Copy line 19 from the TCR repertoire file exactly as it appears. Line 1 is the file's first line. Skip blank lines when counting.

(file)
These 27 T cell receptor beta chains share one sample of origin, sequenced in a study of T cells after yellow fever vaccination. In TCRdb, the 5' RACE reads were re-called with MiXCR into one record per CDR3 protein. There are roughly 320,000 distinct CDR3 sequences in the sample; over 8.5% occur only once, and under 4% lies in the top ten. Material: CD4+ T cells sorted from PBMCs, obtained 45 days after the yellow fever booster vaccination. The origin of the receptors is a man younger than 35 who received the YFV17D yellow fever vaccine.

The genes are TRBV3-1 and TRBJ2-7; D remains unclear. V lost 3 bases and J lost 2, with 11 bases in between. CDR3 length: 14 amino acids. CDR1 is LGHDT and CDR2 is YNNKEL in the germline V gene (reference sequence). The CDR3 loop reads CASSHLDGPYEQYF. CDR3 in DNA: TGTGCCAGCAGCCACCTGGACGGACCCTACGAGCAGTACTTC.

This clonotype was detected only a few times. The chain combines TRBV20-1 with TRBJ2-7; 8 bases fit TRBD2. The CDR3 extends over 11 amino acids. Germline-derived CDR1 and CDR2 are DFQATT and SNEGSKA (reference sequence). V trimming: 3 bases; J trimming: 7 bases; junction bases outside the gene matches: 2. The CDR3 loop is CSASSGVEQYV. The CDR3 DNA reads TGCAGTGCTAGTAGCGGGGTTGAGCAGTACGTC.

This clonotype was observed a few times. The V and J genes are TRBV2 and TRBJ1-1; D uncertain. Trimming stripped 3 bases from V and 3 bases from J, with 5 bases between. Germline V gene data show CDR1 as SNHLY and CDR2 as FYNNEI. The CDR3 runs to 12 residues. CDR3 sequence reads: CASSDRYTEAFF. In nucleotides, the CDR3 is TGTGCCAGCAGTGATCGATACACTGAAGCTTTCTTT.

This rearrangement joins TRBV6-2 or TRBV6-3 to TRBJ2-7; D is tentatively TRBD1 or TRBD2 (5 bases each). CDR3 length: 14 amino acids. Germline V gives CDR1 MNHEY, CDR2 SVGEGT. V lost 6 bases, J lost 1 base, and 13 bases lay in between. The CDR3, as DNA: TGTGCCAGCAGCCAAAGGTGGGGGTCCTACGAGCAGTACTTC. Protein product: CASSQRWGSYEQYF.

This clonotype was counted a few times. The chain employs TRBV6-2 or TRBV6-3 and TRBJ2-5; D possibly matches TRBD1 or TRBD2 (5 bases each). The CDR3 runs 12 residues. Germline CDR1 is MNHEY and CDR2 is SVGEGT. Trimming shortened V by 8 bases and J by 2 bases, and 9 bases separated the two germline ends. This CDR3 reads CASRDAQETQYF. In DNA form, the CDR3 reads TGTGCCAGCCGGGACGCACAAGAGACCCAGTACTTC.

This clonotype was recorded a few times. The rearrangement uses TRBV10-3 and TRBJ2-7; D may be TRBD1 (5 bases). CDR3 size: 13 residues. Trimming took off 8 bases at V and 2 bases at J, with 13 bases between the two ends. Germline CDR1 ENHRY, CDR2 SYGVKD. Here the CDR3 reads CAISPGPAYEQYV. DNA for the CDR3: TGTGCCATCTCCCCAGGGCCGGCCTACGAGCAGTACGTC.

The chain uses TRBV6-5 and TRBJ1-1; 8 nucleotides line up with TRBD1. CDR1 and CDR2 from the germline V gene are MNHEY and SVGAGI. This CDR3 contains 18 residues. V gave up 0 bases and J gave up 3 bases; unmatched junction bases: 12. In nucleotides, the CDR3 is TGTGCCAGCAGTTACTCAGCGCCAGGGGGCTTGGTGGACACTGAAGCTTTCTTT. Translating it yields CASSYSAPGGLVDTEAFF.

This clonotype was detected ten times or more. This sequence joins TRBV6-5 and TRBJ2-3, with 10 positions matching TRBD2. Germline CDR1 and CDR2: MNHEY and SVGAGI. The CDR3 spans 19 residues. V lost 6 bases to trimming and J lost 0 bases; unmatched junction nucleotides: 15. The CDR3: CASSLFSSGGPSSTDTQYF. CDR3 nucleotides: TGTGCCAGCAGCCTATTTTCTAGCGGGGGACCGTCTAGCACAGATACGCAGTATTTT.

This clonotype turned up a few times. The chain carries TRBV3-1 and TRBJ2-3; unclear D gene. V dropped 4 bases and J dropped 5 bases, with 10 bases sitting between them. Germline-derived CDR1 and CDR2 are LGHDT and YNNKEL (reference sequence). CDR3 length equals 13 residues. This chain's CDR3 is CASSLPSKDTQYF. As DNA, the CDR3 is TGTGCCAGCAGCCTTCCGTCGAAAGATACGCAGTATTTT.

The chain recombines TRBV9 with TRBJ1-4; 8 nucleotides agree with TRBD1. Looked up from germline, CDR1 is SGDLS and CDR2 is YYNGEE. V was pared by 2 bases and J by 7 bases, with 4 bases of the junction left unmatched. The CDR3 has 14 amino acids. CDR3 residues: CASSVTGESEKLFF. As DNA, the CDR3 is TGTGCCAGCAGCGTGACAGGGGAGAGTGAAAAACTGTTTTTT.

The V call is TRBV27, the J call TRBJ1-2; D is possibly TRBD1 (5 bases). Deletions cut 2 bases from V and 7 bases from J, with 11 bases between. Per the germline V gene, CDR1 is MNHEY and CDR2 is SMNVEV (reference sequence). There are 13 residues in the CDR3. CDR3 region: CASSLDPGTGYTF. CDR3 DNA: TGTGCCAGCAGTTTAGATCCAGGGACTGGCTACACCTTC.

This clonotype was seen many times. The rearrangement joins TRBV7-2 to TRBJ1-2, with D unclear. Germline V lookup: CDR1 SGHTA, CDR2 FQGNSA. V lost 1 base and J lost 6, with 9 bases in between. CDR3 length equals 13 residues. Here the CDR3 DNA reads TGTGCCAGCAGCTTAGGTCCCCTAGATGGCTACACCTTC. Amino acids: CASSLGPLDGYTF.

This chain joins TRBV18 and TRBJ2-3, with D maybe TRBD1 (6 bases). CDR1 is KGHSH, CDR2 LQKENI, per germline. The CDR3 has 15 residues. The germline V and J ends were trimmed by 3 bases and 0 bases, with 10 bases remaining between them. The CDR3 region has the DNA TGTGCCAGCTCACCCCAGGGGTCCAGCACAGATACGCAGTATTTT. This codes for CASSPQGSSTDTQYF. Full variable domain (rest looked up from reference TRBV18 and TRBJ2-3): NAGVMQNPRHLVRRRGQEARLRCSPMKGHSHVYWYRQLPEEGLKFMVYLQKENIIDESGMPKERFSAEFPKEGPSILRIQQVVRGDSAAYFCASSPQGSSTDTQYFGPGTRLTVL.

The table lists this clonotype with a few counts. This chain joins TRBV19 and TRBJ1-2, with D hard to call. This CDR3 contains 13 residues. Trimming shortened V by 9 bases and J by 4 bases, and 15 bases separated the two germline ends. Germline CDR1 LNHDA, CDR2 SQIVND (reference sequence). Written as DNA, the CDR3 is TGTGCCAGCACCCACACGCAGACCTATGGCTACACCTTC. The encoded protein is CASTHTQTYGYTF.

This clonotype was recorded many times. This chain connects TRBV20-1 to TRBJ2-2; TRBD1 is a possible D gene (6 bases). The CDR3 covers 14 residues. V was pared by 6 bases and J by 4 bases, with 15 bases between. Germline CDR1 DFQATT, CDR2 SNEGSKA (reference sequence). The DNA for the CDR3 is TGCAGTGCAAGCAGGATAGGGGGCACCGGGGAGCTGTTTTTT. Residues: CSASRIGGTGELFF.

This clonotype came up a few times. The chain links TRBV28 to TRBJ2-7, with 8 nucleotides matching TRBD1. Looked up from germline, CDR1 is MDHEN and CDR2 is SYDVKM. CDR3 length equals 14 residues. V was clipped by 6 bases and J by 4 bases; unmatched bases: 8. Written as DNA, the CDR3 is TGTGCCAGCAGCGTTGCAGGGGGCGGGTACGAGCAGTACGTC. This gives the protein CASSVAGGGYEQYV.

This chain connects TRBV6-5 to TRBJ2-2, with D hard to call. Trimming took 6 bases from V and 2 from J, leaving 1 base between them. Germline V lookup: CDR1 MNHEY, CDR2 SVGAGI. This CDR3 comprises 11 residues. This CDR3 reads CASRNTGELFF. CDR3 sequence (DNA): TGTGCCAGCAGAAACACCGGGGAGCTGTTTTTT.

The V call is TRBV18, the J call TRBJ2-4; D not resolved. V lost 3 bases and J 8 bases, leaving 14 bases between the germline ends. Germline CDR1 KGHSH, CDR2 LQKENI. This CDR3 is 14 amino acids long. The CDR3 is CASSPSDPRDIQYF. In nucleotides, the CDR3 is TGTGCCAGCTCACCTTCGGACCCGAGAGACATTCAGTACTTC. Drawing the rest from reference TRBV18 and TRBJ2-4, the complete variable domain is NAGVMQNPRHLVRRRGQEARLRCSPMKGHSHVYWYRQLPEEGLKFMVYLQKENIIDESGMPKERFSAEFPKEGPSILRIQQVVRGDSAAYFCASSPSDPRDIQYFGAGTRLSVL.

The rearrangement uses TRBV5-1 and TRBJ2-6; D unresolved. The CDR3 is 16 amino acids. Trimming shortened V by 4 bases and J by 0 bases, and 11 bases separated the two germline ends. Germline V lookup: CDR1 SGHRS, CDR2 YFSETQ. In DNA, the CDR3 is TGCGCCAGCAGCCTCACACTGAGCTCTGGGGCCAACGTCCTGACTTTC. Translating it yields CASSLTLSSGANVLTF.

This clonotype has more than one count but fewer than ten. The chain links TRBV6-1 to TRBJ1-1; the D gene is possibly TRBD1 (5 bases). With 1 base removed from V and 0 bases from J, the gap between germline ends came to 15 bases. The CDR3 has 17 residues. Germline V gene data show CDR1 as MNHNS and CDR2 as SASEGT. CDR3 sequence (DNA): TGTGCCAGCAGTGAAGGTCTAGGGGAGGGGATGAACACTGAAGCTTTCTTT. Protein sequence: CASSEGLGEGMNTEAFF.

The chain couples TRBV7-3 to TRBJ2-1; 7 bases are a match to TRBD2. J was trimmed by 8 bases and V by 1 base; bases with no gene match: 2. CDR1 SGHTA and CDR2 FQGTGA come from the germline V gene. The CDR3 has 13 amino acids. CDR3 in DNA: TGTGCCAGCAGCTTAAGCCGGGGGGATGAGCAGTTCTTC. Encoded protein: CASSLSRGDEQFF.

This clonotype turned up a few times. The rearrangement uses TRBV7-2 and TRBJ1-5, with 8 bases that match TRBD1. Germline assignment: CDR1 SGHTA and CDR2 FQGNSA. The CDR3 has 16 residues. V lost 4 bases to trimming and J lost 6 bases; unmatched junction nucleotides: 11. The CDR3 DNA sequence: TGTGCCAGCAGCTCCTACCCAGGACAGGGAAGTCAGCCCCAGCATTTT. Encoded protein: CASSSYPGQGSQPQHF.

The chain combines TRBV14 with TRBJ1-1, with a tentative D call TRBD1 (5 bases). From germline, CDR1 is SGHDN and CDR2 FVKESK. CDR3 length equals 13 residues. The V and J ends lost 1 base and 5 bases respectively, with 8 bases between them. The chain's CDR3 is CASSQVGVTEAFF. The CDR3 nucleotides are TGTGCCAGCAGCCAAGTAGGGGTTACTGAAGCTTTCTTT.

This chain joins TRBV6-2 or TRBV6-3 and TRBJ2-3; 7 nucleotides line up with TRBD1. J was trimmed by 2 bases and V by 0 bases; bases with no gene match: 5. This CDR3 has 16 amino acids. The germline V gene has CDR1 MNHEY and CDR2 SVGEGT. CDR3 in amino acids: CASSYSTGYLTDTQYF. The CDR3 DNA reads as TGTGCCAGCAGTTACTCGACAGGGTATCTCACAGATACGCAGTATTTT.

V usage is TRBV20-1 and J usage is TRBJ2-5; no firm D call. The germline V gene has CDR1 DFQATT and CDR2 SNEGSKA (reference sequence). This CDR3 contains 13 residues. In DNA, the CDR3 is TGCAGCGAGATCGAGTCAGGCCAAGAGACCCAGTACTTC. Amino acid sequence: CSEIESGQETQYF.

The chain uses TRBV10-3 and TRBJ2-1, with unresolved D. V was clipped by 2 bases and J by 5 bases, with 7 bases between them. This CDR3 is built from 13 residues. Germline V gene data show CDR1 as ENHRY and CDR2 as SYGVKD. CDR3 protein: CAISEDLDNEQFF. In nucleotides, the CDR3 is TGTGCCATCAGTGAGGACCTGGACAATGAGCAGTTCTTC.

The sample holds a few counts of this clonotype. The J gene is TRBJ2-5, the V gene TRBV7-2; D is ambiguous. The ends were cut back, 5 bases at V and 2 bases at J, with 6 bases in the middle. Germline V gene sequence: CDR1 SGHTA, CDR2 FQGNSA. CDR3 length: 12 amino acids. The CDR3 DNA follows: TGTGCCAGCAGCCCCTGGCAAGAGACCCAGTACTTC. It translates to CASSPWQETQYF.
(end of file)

The V call is TRBV18, the J call TRBJ2-4; D not resolved. V lost 3 bases and J 8 bases, leaving 14 bases between the germline ends. Germline CDR1 KGHSH, CDR2 LQKENI. This CDR3 is 14 amino acids long. The CDR3 is CASSPSDPRDIQYF. In nucleotides, the CDR3 is TGTGCCAGCTCACCTTCGGACCCGAGAGACATTCAGTACTTC. Drawing the rest from reference TRBV18 and TRBJ2-4, the complete variable domain is NAGVMQNPRHLVRRRGQEARLRCSPMKGHSHVYWYRQLPEEGLKFMVYLQKENIIDESGMPKERFSAEFPKEGPSILRIQQVVRGDSAAYFCASSPSDPRDIQYFGAGTRLSVL.